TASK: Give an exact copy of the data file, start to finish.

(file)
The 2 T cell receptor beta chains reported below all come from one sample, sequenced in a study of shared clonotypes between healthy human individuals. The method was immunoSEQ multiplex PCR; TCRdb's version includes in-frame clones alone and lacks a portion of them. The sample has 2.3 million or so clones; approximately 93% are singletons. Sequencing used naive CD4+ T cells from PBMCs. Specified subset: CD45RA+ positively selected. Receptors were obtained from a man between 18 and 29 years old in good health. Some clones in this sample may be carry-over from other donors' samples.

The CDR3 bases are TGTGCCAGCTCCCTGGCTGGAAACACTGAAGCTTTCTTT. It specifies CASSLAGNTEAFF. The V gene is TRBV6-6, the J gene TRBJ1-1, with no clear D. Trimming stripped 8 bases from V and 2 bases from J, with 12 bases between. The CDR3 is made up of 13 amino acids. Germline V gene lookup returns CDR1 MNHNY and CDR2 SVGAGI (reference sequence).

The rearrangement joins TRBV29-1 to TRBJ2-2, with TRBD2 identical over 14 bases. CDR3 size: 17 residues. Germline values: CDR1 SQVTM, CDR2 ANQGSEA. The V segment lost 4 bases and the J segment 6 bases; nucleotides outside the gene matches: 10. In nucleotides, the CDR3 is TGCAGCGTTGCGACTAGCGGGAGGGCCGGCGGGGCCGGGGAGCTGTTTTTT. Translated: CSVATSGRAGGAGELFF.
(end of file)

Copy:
The 2 T cell receptor beta chains reported below all come from one sample, sequenced in a study of shared clonotypes between healthy human individuals. The method was immunoSEQ multiplex PCR; TCRdb's version includes in-frame clones alone and lacks a portion of them. The sample has 2.3 million or so clones; approximately 93% are singletons. Sequencing used naive CD4+ T cells from PBMCs. Specified subset: CD45RA+ positively selected. Receptors were obtained from a man between 18 and 29 years old in good health. Some clones in this sample may be carry-over from other donors' samples.

The CDR3 bases are TGTGCCAGCTCCCTGGCTGGAAACACTGAAGCTTTCTTT. It specifies CASSLAGNTEAFF. The V gene is TRBV6-6, the J gene TRBJ1-1, with no clear D. Trimming stripped 8 bases from V and 2 bases from J, with 12 bases between. The CDR3 is made up of 13 amino acids. Germline V gene lookup returns CDR1 MNHNY and CDR2 SVGAGI (reference sequence).

The rearrangement joins TRBV29-1 to TRBJ2-2, with TRBD2 identical over 14 bases. CDR3 size: 17 residues. Germline values: CDR1 SQVTM, CDR2 ANQGSEA. The V segment lost 4 bases and the J segment 6 bases; nucleotides outside the gene matches: 10. In nucleotides, the CDR3 is TGCAGCGTTGCGACTAGCGGGAGGGCCGGCGGGGCCGGGGAGCTGTTTTTT. Translated: CSVATSGRAGGAGELFF.